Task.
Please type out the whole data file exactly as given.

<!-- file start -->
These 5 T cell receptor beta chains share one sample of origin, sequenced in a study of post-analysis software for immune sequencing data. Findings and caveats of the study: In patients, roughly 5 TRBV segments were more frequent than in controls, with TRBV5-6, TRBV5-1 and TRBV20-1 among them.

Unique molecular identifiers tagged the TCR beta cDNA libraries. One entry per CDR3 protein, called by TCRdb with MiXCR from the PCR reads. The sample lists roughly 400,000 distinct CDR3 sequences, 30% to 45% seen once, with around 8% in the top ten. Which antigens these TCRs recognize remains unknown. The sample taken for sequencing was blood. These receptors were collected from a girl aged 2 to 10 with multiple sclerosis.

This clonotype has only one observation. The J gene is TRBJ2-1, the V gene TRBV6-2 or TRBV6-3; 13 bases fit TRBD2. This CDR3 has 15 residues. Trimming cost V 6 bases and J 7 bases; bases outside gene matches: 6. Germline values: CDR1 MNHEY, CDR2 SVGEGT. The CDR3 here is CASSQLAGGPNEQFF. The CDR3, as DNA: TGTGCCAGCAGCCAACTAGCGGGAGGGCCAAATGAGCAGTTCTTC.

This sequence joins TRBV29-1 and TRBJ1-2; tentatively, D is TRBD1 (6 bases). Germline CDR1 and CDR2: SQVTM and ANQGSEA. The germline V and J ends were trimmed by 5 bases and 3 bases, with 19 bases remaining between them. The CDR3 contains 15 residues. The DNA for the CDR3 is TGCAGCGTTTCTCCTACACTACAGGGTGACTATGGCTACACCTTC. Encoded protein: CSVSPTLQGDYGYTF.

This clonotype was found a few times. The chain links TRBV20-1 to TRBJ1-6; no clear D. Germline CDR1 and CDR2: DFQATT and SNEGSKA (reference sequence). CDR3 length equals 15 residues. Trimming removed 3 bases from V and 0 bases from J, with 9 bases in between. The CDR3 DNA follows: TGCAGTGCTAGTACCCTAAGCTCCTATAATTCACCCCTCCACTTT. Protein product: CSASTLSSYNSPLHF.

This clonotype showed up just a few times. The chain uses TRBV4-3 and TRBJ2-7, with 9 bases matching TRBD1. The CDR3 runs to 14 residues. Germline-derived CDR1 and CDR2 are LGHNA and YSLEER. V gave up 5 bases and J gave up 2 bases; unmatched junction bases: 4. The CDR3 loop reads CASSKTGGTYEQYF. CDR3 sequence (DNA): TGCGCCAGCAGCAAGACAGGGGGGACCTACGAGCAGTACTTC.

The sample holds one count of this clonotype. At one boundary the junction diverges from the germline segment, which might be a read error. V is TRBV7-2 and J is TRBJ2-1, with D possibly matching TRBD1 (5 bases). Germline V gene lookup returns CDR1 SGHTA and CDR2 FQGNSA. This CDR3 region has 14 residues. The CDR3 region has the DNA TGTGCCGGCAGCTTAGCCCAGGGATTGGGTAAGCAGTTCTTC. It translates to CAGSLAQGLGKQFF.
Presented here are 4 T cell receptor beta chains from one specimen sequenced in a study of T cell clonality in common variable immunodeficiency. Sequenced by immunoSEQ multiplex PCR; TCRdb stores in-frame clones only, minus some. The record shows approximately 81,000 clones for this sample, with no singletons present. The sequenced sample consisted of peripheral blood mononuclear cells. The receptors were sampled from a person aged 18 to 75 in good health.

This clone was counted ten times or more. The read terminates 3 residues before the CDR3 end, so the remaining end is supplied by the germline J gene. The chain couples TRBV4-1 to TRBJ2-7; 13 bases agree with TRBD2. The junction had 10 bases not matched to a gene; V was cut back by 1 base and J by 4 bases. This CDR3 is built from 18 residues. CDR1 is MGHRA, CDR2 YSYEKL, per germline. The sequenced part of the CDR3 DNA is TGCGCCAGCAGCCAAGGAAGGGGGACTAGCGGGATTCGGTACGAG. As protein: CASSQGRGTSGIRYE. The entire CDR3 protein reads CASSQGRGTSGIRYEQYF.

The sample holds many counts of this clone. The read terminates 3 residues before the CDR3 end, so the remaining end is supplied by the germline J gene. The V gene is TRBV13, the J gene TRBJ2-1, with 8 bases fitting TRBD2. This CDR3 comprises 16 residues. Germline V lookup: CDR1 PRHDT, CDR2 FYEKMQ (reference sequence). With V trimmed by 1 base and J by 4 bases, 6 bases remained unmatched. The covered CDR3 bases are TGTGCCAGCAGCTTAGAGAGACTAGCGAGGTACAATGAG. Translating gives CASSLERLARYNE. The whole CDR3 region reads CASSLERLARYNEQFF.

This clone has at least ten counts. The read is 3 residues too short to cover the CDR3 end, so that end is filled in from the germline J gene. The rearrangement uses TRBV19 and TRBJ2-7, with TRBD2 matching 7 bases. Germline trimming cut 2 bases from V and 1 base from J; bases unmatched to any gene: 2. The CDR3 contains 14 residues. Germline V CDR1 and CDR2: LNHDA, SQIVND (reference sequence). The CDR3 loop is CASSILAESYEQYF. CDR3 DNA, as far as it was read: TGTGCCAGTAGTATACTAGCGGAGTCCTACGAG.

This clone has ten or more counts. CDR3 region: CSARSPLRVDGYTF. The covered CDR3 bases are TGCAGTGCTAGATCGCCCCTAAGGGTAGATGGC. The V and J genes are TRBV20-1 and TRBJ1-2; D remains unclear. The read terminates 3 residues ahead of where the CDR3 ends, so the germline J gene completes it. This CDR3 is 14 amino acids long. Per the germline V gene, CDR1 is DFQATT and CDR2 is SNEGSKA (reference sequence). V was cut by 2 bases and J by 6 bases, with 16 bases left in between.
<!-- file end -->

These 5 T cell receptor beta chains share one sample of origin, sequenced in a study of post-analysis software for immune sequencing data. Findings and caveats of the study: In patients, roughly 5 TRBV segments were more frequent than in controls, with TRBV5-6, TRBV5-1 and TRBV20-1 among them.

Unique molecular identifiers tagged the TCR beta cDNA libraries. One entry per CDR3 protein, called by TCRdb with MiXCR from the PCR reads. The sample lists roughly 400,000 distinct CDR3 sequences, 30% to 45% seen once, with around 8% in the top ten. Which antigens these TCRs recognize remains unknown. The sample taken for sequencing was blood. These receptors were collected from a girl aged 2 to 10 with multiple sclerosis.

This clonotype has only one observation. The J gene is TRBJ2-1, the V gene TRBV6-2 or TRBV6-3; 13 bases fit TRBD2. This CDR3 has 15 residues. Trimming cost V 6 bases and J 7 bases; bases outside gene matches: 6. Germline values: CDR1 MNHEY, CDR2 SVGEGT. The CDR3 here is CASSQLAGGPNEQFF. The CDR3, as DNA: TGTGCCAGCAGCCAACTAGCGGGAGGGCCAAATGAGCAGTTCTTC.

This sequence joins TRBV29-1 and TRBJ1-2; tentatively, D is TRBD1 (6 bases). Germline CDR1 and CDR2: SQVTM and ANQGSEA. The germline V and J ends were trimmed by 5 bases and 3 bases, with 19 bases remaining between them. The CDR3 contains 15 residues. The DNA for the CDR3 is TGCAGCGTTTCTCCTACACTACAGGGTGACTATGGCTACACCTTC. Encoded protein: CSVSPTLQGDYGYTF.

This clonotype was found a few times. The chain links TRBV20-1 to TRBJ1-6; no clear D. Germline CDR1 and CDR2: DFQATT and SNEGSKA (reference sequence). CDR3 length equals 15 residues. Trimming removed 3 bases from V and 0 bases from J, with 9 bases in between. The CDR3 DNA follows: TGCAGTGCTAGTACCCTAAGCTCCTATAATTCACCCCTCCACTTT. Protein product: CSASTLSSYNSPLHF.

This clonotype showed up just a few times. The chain uses TRBV4-3 and TRBJ2-7, with 9 bases matching TRBD1. The CDR3 runs to 14 residues. Germline-derived CDR1 and CDR2 are LGHNA and YSLEER. V gave up 5 bases and J gave up 2 bases; unmatched junction bases: 4. The CDR3 loop reads CASSKTGGTYEQYF. CDR3 sequence (DNA): TGCGCCAGCAGCAAGACAGGGGGGACCTACGAGCAGTACTTC.

The sample holds one count of this clonotype. At one boundary the junction diverges from the germline segment, which might be a read error. V is TRBV7-2 and J is TRBJ2-1, with D possibly matching TRBD1 (5 bases). Germline V gene lookup returns CDR1 SGHTA and CDR2 FQGNSA. This CDR3 region has 14 residues. The CDR3 region has the DNA TGTGCCGGCAGCTTAGCCCAGGGATTGGGTAAGCAGTTCTTC. It translates to CAGSLAQGLGKQFF.
Presented here are 4 T cell receptor beta chains from one specimen sequenced in a study of T cell clonality in common variable immunodeficiency. Sequenced by immunoSEQ multiplex PCR; TCRdb stores in-frame clones only, minus some. The record shows approximately 81,000 clones for this sample, with no singletons present. The sequenced sample consisted of peripheral blood mononuclear cells. The receptors were sampled from a person aged 18 to 75 in good health.

This clone was counted ten times or more. The read terminates 3 residues before the CDR3 end, so the remaining end is supplied by the germline J gene. The chain couples TRBV4-1 to TRBJ2-7; 13 bases agree with TRBD2. The junction had 10 bases not matched to a gene; V was cut back by 1 base and J by 4 bases. This CDR3 is built from 18 residues. CDR1 is MGHRA, CDR2 YSYEKL, per germline. The sequenced part of the CDR3 DNA is TGCGCCAGCAGCCAAGGAAGGGGGACTAGCGGGATTCGGTACGAG. As protein: CASSQGRGTSGIRYE. The entire CDR3 protein reads CASSQGRGTSGIRYEQYF.

The sample holds many counts of this clone. The read terminates 3 residues before the CDR3 end, so the remaining end is supplied by the germline J gene. The V gene is TRBV13, the J gene TRBJ2-1, with 8 bases fitting TRBD2. This CDR3 comprises 16 residues. Germline V lookup: CDR1 PRHDT, CDR2 FYEKMQ (reference sequence). With V trimmed by 1 base and J by 4 bases, 6 bases remained unmatched. The covered CDR3 bases are TGTGCCAGCAGCTTAGAGAGACTAGCGAGGTACAATGAG. Translating gives CASSLERLARYNE. The whole CDR3 region reads CASSLERLARYNEQFF.

This clone has at least ten counts. The read is 3 residues too short to cover the CDR3 end, so that end is filled in from the germline J gene. The rearrangement uses TRBV19 and TRBJ2-7, with TRBD2 matching 7 bases. Germline trimming cut 2 bases from V and 1 base from J; bases unmatched to any gene: 2. The CDR3 contains 14 residues. Germline V CDR1 and CDR2: LNHDA, SQIVND (reference sequence). The CDR3 loop is CASSILAESYEQYF. CDR3 DNA, as far as it was read: TGTGCCAGTAGTATACTAGCGGAGTCCTACGAG.

This clone has ten or more counts. CDR3 region: CSARSPLRVDGYTF. The covered CDR3 bases are TGCAGTGCTAGATCGCCCCTAAGGGTAGATGGC. The V and J genes are TRBV20-1 and TRBJ1-2; D remains unclear. The read terminates 3 residues ahead of where the CDR3 ends, so the germline J gene completes it. This CDR3 is 14 amino acids long. Per the germline V gene, CDR1 is DFQATT and CDR2 is SNEGSKA (reference sequence). V was cut by 2 bases and J by 6 bases, with 16 bases left in between.